7 Things to Expect When Living in Europe
Europe is filled with remarkable beauty, a rich history, and countless opportunities. So it is no surprise that many people wish to settle on the continent. But Europe is not all the glitz and romance described in movies. (Though there is definitely plenty of that.) Europeans’ day-to-day life is quite different from that of non-Europeans, so living there takes some adjustment and getting used to it. Whether you are moving to the continent for business, school, or long-term residence, here are seven things you should expect when living in Europe.
Living is affordable.
Many people fear moving to Europe because of the misconception that living on the continent is expensive. But the truth is that everyday expenses in most countries are affordable. Once you get adjusted, you will quickly realize that it does not cost too much to live a comfortable lifestyle.
Of course, the cost of everyday living varies depending on where you are. But the general rule of thumb is that the farther you are from capitals and city centers, the cheaper the expenses. Some countries charge a higher tax than others, but you can be sure that you are getting your money’s worth since these come with benefits such as universal healthcare, free education, and the like.
The culture is diverse, and it changes depending on where you are.
Although most of Europe acts as a single unit economically (the Schengen area), each place is different. Culture changes from country to country, each place sharing a unique history and people all of its own. The most obvious way you can see this is through food; each country’s cuisines differ and are largely dependent on their geography, which could generally be said as being true in regards to its culture as well.
You should be familiar, adaptable, and respectful of the culture of the country you are living in. But it is also equally important to be aware of the cultures of the rest of Europe, especially since living here will likely bring you to other countries in the continent, as well.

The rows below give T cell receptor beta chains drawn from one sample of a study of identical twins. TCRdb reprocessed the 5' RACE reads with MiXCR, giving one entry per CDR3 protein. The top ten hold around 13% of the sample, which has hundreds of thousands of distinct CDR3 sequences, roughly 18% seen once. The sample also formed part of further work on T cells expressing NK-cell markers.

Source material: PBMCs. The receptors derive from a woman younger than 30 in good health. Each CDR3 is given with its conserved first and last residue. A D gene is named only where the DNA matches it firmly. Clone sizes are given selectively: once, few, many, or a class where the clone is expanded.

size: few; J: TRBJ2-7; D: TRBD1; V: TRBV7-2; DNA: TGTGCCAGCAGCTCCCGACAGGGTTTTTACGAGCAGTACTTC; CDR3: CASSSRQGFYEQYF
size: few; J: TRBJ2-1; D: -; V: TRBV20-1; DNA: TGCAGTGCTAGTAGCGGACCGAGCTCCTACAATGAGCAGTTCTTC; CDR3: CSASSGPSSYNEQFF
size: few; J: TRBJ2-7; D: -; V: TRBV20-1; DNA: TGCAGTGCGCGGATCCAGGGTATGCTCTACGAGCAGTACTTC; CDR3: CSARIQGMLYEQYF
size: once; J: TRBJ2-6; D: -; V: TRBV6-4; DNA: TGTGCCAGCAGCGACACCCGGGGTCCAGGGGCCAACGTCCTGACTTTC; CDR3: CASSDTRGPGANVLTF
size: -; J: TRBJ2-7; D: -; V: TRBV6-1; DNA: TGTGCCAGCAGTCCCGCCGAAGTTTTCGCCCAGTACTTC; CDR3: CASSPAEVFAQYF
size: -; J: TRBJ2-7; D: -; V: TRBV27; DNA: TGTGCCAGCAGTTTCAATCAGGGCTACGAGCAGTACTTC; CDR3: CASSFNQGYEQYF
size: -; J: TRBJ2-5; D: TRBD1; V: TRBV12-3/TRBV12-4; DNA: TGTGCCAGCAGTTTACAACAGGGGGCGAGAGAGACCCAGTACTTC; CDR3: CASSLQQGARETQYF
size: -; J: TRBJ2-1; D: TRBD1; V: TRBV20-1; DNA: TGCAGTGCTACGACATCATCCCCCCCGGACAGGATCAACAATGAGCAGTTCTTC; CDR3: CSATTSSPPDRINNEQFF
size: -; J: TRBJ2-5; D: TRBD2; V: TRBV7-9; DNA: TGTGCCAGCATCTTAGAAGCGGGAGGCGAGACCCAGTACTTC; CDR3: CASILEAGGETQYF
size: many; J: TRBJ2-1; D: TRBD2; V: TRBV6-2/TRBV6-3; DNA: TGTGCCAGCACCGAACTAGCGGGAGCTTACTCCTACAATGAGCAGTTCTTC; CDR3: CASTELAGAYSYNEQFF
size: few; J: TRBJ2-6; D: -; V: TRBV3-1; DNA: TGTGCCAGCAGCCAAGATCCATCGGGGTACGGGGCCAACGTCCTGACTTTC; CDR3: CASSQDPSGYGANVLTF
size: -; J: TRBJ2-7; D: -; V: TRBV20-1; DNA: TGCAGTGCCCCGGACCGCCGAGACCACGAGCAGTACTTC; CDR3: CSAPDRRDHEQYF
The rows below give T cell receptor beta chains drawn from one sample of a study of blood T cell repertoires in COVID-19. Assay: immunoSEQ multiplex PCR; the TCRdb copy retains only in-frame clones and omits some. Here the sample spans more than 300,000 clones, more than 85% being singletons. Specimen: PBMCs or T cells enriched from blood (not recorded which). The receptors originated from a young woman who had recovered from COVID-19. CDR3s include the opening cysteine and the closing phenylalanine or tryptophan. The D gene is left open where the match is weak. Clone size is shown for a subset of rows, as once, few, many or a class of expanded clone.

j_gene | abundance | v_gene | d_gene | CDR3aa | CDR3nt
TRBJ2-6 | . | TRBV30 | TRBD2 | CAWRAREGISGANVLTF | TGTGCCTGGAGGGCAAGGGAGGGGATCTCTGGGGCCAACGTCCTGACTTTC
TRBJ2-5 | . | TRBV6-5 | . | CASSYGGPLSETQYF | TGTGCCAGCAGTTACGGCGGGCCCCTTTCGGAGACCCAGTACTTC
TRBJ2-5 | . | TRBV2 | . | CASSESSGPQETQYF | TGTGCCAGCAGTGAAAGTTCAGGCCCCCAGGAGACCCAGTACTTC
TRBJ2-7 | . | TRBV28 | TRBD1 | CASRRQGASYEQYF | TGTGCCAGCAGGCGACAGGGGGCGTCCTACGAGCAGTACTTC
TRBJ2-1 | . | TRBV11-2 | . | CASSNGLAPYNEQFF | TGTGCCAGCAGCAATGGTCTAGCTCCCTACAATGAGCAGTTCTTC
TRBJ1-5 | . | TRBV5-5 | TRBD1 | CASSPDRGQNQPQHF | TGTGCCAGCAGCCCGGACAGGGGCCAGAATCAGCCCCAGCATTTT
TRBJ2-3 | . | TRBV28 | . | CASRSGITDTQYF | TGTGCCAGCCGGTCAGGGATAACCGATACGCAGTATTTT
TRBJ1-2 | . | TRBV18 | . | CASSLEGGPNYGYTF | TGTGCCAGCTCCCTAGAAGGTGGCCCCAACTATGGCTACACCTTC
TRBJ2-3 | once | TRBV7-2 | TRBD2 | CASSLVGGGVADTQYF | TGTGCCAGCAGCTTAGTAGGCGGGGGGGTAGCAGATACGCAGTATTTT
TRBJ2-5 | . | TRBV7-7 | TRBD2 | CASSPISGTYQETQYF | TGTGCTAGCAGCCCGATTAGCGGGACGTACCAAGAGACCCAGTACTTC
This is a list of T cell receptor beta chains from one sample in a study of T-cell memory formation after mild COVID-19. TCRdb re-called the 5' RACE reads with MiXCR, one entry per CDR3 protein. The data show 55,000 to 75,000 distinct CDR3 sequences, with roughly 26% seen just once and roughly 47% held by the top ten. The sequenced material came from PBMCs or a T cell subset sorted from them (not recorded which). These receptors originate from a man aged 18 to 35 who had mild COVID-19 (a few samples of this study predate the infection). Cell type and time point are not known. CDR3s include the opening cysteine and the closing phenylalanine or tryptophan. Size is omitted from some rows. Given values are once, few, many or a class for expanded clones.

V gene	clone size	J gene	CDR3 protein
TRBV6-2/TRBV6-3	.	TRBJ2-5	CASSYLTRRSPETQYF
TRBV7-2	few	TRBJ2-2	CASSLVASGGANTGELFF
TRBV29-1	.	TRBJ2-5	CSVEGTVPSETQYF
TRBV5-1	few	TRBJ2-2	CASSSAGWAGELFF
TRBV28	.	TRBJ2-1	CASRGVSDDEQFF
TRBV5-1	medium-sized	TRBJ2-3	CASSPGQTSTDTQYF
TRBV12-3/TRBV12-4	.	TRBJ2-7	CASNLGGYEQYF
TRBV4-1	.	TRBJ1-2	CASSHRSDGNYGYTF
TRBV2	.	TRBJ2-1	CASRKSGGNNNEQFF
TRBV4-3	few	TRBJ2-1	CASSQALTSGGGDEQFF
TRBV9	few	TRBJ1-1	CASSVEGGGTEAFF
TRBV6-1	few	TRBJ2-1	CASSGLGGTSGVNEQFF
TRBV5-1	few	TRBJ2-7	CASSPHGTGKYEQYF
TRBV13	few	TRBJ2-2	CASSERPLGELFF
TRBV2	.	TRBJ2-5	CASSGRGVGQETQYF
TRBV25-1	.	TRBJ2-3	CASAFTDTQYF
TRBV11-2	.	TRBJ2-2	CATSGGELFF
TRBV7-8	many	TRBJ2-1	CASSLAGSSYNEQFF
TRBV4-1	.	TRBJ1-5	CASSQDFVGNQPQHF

Public transportation is your best friend.
The public transportation system in Europe is outstanding. It is clean, efficient, and reliable. It is also very well-connected, which means you can reach even faraway cities by train or bus. Trains can even bring you all around the continent—with beautiful views to boot!
Cars are a luxury, and you do not necessarily need one to move around your country. All you need is a good pair of walking shoes, a map, and a good memory of public transportation routes and schedules.
English is helpful, but not always enough.
Knowing the English language is a helpful skill that will undoubtedly help you while living in Europe, especially during your first few years on the continent. However, it is not always enough. You must know at least the local language basics so you can communicate more freely with your neighbors and surroundings. Take some local language classes while you are there to help you learn. However, the best way to learn is to ask your friends for help so you can move beyond textbook learning and apply more street slang and conversational lingo.
Not everyone is always friendly.
While Europe is generally an open and welcoming place, there will still be locals who might unintentionally make you feel like an outsider. That said, they are usually non-violent and will rarely engage you face-to-face. So you can keep a low profile; do not take things personally, especially when this is done to you by a stranger.
There are communities that can help you.
It is not hard to find communities in Europe with people of the same nationality. You can find them through your local embassy or even via Facebook, and it is helpful for you to seek them out. These people can help you adjust better to the foreign continent, teaching you some tips and tricks about living in Europe and giving you advice about day-to-day living. These groups can also give you a sense of home; they frequently gather and practice traditions from your native culture, such as celebrating certain holidays.
You will miss home—a lot.
Living in Europe is a dream that many people wish to achieve. But even so, there will always be something in you that Europe might not be able to fill (this is even more true for people who are only moving to the continent temporarily. Because of that, there will be times that you will miss home—and that is okay.
If you find yourself yearning for your hometown, seek out some friends who are going through the same experience (such as those communities previously mentioned). Alternatively, you can venture out to explore more of Europe to remind yourself why you fell in love with the continent in the first place, the reason why you moved here.
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